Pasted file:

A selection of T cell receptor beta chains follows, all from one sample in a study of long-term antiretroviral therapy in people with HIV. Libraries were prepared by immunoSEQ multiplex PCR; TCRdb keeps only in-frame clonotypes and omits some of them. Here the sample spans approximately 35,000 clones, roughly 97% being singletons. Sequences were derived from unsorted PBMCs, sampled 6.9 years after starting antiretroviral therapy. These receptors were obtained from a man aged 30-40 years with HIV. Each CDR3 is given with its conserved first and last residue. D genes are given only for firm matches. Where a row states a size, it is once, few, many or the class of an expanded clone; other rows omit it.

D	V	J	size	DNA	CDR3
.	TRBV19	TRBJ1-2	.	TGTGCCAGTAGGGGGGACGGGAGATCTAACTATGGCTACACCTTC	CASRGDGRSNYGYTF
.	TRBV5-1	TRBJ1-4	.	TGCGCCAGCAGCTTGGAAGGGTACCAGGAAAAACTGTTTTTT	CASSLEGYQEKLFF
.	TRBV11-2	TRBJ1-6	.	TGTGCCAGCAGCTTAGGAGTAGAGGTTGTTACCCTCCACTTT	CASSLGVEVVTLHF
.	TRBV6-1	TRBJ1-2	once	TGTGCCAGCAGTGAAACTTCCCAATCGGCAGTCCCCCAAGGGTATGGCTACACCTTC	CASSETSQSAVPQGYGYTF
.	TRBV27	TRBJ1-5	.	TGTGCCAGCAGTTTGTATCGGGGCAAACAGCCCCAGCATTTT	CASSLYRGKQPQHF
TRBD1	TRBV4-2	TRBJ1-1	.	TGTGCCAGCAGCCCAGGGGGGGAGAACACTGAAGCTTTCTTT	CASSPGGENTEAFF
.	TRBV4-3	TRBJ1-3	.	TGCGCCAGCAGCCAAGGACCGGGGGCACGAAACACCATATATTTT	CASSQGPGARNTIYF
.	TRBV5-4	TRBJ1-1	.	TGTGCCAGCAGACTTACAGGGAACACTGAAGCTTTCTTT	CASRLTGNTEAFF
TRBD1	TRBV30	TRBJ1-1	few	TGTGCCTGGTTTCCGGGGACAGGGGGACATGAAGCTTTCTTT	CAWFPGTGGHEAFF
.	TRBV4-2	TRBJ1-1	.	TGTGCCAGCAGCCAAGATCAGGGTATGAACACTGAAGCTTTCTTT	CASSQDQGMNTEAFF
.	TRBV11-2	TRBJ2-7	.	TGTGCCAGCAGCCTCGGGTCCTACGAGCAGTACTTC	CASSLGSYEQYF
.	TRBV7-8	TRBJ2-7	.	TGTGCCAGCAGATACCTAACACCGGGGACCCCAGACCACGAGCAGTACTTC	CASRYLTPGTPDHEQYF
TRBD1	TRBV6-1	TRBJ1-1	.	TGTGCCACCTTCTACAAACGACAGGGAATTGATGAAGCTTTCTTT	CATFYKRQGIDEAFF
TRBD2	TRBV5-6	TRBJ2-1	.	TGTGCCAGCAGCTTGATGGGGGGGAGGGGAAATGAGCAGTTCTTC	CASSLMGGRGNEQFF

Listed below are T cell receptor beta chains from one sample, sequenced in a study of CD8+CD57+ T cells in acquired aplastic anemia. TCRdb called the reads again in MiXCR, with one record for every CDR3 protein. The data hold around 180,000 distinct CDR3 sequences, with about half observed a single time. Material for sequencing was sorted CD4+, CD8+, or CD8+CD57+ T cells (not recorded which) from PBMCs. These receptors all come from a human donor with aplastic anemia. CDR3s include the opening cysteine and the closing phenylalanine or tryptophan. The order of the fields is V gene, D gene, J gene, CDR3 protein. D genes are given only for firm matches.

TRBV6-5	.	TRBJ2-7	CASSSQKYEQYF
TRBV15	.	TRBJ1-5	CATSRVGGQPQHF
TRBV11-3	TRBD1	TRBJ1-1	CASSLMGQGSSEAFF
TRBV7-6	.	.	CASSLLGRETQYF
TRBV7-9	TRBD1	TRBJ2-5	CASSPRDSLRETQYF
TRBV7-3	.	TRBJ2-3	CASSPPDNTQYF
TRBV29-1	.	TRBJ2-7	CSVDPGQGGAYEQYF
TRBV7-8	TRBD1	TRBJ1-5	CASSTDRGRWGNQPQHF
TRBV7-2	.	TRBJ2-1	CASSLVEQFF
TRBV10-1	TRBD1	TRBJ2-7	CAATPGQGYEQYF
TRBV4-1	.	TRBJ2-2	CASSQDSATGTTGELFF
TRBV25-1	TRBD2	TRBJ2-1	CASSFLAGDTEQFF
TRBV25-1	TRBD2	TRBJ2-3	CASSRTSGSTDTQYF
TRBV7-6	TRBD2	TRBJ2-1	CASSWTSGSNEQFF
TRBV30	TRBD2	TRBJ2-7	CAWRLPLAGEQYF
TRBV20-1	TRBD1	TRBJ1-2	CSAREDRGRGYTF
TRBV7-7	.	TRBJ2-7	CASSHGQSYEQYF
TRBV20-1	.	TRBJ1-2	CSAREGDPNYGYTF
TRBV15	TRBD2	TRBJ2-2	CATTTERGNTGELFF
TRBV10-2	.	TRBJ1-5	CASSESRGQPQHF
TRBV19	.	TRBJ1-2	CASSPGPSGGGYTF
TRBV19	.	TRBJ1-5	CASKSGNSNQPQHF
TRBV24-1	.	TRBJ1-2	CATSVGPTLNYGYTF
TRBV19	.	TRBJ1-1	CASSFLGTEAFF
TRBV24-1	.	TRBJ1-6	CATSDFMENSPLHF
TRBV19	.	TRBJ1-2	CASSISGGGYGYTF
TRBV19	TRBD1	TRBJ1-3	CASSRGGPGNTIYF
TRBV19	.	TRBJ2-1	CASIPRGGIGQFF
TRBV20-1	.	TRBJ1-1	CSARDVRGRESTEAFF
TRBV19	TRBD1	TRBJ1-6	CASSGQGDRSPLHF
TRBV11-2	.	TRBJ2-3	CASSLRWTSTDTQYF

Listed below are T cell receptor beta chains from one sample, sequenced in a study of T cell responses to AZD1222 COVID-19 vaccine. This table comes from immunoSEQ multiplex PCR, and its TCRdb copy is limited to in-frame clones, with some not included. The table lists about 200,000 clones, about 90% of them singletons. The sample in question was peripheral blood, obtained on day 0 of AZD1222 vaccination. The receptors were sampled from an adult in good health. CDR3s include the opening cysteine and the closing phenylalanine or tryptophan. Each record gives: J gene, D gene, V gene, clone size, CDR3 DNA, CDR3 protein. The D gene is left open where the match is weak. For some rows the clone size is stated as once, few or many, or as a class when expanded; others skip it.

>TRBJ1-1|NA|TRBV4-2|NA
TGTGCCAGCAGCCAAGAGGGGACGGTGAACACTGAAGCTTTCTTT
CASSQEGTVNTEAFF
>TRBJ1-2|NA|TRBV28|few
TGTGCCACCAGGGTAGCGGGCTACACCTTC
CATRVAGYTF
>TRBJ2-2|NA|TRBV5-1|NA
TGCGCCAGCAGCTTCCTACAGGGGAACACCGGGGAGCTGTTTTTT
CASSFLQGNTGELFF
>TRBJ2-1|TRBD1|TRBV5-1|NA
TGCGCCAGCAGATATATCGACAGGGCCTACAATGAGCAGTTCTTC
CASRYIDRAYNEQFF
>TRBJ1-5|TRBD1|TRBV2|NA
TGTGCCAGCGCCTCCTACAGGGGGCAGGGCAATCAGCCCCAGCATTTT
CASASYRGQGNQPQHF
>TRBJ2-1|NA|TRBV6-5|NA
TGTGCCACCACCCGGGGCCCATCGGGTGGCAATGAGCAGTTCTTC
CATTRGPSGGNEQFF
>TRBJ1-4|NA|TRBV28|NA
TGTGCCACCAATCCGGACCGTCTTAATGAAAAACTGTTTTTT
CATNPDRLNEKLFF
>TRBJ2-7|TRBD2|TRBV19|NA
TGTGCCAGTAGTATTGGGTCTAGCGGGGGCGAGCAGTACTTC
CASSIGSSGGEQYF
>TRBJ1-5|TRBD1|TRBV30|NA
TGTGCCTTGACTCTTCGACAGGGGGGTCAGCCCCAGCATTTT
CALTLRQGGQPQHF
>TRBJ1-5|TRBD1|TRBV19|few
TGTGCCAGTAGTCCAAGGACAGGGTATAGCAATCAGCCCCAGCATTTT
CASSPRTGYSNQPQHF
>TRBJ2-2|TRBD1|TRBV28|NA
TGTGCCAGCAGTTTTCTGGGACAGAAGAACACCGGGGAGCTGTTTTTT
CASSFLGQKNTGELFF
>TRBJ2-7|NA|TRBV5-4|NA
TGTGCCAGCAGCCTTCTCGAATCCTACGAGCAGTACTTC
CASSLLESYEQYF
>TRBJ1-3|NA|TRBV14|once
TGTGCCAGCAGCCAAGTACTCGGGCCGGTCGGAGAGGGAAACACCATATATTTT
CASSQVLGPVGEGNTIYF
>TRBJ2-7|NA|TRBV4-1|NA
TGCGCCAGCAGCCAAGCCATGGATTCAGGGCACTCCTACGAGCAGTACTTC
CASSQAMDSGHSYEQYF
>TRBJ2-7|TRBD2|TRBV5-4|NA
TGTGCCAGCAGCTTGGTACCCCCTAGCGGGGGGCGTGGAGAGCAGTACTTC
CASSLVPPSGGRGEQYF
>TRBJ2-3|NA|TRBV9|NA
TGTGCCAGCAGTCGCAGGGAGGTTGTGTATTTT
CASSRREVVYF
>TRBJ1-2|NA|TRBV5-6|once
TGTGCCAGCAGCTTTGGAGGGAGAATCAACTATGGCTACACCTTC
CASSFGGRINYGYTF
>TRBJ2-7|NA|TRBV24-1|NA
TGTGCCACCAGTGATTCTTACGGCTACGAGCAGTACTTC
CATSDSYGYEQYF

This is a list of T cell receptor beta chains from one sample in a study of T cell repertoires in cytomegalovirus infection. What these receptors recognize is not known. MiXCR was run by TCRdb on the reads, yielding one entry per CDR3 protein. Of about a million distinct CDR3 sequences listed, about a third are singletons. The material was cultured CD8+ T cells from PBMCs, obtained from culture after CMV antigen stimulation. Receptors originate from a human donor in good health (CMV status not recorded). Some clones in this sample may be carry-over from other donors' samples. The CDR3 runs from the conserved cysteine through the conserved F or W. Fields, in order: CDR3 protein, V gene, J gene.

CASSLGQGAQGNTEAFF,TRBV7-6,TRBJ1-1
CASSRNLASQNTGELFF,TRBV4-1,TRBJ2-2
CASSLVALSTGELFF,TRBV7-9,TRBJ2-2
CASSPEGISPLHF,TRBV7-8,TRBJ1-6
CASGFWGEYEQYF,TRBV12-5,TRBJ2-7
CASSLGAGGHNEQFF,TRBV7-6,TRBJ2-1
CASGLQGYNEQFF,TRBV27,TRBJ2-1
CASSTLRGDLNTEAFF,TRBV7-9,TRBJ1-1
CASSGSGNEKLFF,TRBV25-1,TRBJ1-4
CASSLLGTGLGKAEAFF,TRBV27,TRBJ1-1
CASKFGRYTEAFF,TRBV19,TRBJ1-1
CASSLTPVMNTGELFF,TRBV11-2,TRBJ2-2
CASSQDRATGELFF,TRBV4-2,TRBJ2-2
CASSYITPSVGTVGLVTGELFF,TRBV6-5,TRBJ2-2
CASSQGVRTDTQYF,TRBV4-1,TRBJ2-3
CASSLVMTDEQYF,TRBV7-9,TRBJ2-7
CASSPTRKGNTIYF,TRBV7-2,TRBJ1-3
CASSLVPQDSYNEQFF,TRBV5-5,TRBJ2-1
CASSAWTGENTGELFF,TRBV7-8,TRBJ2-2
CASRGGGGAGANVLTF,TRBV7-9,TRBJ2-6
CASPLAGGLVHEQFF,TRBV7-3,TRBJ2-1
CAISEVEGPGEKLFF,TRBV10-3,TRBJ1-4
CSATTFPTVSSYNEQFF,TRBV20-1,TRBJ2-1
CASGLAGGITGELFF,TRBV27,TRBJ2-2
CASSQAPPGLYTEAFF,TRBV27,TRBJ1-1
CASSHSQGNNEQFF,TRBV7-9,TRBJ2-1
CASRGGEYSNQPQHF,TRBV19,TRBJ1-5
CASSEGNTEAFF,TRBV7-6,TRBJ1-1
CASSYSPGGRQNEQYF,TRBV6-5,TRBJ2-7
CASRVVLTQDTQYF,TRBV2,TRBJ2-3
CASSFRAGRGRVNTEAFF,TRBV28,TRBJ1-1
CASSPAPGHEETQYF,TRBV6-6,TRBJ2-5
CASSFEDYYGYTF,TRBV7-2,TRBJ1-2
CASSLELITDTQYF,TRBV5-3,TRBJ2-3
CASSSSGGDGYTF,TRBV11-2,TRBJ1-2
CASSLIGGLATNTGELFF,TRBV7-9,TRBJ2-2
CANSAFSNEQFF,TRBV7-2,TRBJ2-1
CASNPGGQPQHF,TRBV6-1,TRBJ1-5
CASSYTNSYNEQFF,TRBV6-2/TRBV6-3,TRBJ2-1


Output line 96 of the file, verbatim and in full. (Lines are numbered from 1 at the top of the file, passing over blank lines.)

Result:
TGTGCCAGCAGTCGCAGGGAGGTTGTGTATTTT